Otters are most often seen in the water. They’re strong swimmers with waterproof fur, making them perfect for life at sea, in a river, or in another type of waterway.
But you might be curious about whether otters can live on land.
Sea otters often go their entire lives without leaving the water, so they likely wouldn’t do well on land. Freshwater otters thrive when they can live both in water and on land, and they often seek food and travel by land. All types of otters require a nearby water source to survive, and they find many sources of food there.
In this article, we’ll discuss how long otters can live out of water, whether they need to live near water, and why otters may be seen on land.
Do Otters Live In Water Or On Land?
Both river otters and sea otters spend quite a bit of time in the water. Sea otters spend the majority of their lives there, while river otters tend to spend more time on land. They frequently travel and hunt for food outside of the water.
How Long Can Otters Live Out Of Water?
It’s not known exactly how long otters can live outside of the water, but it would likely vary depending on the type of otter.
For example, sea otters can live their entire lives without leaving the water, so they probably wouldn’t be able to get by very long on land if they had no water source nearby.
Meanwhile, river otters thrive when they can enjoy a mix of water and land. They’re more suited to traveling and hunting on land than sea otters and would most likely survive longer outside of the water.
Do Otters Need To Live Near Water?
Otters need to live near water. Sea otters live in the ocean, while river or freshwater otters can survive in nearly any type of water habitat, provided that it has plenty of food sources.
Potential environments for freshwater otters include rivers, lakes, marshes, ponds, and estuaries (areas where freshwater streams or rivers connect with the ocean).
In most cases, otters are no more than 1,000 feet from water, and the majority of them depend on aquatic environments as food sources.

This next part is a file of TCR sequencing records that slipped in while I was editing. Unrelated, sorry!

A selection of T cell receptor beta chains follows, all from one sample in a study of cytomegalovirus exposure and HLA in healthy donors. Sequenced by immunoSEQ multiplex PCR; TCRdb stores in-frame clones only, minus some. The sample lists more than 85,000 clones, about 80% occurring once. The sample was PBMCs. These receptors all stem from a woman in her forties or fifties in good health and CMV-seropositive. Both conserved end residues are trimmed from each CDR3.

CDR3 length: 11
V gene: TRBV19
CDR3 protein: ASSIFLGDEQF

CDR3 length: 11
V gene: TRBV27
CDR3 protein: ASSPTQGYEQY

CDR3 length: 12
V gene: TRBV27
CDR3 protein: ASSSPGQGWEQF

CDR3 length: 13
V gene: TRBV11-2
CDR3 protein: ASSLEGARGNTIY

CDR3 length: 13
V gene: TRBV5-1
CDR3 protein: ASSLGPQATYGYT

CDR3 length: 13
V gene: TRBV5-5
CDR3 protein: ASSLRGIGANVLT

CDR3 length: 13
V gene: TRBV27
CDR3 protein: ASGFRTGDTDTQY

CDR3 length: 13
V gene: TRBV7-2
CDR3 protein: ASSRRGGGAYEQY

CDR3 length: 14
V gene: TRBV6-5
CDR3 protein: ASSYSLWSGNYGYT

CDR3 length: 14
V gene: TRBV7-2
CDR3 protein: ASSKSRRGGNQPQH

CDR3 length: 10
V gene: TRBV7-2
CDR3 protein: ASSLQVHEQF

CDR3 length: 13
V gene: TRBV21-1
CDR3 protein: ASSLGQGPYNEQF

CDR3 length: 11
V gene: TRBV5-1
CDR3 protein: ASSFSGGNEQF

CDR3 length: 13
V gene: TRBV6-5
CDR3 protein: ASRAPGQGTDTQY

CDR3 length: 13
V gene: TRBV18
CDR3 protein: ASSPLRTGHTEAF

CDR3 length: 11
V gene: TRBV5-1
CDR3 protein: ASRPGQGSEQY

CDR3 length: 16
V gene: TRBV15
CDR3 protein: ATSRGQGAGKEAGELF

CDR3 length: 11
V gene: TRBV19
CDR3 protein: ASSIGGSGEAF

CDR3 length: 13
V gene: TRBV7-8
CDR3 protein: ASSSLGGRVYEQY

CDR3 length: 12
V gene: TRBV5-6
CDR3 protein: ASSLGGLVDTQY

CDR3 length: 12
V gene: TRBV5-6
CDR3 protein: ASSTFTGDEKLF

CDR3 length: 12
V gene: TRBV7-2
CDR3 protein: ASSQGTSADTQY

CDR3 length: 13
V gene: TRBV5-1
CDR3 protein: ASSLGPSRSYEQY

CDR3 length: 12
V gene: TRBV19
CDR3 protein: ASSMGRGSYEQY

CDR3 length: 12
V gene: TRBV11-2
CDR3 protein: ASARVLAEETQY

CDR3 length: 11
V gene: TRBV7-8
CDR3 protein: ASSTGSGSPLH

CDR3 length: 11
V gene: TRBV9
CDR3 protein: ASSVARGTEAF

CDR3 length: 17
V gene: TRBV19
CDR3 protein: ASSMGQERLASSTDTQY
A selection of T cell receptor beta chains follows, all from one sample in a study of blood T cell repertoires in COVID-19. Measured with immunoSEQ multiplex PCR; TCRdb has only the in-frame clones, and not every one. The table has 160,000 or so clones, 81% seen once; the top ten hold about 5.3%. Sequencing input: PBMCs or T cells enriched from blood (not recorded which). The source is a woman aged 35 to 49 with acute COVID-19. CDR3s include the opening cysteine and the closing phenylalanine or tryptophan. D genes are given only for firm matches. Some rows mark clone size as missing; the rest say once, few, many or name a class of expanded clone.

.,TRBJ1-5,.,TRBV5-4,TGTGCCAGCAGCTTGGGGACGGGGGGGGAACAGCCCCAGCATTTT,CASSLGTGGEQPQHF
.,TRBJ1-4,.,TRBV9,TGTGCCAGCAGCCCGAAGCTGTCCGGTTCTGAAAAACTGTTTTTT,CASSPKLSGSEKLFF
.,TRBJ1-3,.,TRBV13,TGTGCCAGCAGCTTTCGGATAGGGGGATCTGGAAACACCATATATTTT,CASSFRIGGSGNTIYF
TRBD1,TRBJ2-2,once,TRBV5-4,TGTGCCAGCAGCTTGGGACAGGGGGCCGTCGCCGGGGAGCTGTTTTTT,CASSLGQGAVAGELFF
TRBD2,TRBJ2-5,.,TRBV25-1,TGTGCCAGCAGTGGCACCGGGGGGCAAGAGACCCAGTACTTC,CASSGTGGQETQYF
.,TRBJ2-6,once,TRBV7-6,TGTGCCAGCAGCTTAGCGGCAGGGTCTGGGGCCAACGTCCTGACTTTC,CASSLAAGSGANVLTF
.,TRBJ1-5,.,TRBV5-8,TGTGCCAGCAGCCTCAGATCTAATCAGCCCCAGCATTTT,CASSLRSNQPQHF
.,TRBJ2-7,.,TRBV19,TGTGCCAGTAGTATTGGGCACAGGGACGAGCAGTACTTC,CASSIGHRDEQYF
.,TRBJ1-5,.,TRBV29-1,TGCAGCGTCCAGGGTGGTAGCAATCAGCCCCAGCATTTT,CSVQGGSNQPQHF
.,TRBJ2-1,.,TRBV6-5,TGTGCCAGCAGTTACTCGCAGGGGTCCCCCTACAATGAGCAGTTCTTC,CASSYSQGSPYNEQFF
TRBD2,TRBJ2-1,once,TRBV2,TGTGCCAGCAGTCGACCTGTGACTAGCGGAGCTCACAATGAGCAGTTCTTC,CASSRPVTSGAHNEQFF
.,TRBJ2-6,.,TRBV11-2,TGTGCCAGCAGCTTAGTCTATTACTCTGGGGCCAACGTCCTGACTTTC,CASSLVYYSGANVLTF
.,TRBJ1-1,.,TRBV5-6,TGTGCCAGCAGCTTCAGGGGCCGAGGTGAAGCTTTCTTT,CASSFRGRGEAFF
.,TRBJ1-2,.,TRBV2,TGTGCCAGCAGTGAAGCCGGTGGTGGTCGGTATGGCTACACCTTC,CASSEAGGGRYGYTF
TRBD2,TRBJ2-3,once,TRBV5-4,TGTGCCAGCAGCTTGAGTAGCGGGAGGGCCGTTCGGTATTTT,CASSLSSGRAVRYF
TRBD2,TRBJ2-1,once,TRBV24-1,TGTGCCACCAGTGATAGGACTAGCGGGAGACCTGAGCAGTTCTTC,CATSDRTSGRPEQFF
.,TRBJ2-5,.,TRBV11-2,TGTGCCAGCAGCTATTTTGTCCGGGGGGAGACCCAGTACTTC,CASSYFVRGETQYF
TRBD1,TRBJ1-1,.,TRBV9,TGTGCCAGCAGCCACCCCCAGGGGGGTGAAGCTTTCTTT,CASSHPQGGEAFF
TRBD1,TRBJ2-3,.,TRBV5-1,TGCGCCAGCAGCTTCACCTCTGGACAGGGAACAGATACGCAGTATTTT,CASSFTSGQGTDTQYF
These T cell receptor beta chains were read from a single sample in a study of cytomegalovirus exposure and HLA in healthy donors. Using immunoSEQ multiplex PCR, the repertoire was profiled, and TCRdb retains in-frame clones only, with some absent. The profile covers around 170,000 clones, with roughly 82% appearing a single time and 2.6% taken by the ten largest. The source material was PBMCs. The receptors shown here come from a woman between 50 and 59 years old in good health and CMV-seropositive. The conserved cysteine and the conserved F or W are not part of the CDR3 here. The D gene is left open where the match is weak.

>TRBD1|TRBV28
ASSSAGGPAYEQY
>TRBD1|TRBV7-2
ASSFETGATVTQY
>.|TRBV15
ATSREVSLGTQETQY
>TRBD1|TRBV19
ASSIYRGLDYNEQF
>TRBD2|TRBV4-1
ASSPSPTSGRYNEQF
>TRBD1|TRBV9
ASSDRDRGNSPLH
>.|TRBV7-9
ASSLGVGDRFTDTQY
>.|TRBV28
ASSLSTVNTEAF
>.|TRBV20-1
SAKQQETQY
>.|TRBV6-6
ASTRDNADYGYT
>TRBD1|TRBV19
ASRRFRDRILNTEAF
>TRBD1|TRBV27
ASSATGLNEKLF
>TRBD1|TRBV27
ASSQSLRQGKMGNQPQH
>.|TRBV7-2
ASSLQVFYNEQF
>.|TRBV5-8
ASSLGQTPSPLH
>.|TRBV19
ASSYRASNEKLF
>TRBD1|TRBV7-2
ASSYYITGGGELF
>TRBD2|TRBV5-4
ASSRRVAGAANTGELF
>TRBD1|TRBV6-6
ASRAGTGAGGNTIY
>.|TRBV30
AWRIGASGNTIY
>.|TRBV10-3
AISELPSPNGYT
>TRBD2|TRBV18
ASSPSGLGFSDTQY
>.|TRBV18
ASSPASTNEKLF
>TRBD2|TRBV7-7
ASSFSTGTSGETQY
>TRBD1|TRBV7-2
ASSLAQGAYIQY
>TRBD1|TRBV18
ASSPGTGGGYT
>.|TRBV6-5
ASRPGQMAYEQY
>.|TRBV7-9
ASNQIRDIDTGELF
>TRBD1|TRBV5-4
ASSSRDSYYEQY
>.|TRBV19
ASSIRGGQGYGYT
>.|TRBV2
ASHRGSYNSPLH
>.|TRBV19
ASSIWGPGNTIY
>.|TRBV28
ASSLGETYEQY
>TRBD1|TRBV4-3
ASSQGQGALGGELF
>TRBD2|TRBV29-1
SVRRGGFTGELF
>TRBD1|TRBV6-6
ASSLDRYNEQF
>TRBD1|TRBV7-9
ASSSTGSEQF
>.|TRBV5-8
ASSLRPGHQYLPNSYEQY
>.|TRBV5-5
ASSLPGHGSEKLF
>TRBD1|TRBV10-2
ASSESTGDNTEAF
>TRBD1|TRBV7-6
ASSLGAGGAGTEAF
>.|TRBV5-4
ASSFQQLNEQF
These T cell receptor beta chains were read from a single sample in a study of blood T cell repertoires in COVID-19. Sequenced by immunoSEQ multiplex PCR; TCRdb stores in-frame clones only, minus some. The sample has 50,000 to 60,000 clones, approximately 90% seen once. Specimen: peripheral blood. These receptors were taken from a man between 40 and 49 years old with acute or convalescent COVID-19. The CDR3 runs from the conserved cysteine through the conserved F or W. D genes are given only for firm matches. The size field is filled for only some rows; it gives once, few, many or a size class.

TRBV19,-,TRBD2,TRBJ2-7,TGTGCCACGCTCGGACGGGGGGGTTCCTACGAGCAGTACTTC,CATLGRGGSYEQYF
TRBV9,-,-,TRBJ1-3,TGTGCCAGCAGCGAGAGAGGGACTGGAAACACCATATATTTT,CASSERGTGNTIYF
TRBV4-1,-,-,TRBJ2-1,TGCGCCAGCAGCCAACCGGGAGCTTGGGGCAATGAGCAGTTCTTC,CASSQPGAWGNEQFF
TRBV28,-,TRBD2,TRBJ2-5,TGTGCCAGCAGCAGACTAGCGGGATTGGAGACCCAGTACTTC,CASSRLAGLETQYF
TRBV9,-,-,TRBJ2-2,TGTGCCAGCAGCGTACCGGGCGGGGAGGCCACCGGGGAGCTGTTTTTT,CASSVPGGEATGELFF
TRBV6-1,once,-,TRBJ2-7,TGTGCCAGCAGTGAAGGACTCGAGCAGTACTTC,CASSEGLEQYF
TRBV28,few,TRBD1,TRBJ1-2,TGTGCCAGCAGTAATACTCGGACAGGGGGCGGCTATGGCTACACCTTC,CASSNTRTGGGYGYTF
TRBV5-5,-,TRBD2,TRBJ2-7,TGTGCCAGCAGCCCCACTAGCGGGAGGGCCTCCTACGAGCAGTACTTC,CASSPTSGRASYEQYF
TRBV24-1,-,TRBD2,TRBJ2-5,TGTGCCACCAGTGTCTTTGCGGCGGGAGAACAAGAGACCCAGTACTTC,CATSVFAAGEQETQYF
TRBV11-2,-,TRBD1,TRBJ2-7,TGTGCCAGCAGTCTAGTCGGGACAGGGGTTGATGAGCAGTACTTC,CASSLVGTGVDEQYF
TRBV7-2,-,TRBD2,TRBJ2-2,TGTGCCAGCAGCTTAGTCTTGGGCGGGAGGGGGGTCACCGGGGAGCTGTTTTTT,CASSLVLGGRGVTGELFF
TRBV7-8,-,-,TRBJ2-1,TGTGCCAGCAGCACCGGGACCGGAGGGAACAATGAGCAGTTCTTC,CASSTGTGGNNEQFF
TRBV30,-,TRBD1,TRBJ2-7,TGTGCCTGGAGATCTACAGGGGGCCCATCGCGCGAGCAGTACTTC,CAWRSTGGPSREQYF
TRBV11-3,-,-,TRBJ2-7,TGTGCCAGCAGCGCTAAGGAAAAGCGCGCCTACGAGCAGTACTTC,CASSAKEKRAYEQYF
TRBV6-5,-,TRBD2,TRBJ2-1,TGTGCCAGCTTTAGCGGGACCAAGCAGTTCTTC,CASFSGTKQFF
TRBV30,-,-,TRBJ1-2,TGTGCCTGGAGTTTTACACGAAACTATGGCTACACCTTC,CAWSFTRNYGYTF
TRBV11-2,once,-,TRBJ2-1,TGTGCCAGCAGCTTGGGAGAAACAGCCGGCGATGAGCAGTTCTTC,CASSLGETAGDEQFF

Preferred Water Types
Different types of otters live in specific habitats.
For example, Asian small-clawed otters live in coastal waters, creeks, rivers, and estuaries. Giant otters make slow-moving rivers and creeks inside marshes, swamps, and forests their home.
River otters are happy to live in any kind of inland waterway, and cape clawless otters generally prefer slow streams and quiet ponds.
Sea otters live primarily in the North Pacific’s coastal waters, and California otters feel most comfortable in kelp beds.
Even though otters spend a great deal of time in the water, all of them except for sea otters also spend plenty of time on land. They travel to different waterways on land and also have multiple land facilities for various activities.
There are burrows, of course, but there are also rolling places. These are patches of ground that are completely bare and perfect for rolling and grooming. Meanwhile, runways link waterways and other facilities.
Slides, which can be winter snow banks or sloping riverbanks, are facilities that offer quick access to water.
And spraint sites, the least appealing of these on-land facilities, are areas designated for defecation.
Why Would An Otter Be On Land?
One of the reasons that otters leave the water, referred to as “hauling out,” is to get some rest out of reach of predators that live in the water.
Otters also go on land to warm up and to stay warm. Female otters with pups will come out of the water to rest and conserve their energy as they devote their time to raising their offspring.
Older, injured, and ill otters will also come ashore so that they can have time to recover and rest.
Another reason otters come onto land is to travel to a different waterway.
How Far Otters Travel On Land
Sometimes, otters will travel on land to either find food or relocate to another waterway. Otters can travel a surprisingly far distance on land, which is anywhere between ten and 18 miles.
Freshwater otters enjoy a mixture of living in the water and on land. They often travel by land and seek food there as well.
Sea otters, however, can go through their entire lives without ever leaving the water. They most likely would not survive for a long period of time if they were forced to live on land.
However, all kinds of otters need to live close to a water source for survival. Not only is it part of their natural habitat, but it houses many of their food sources as well.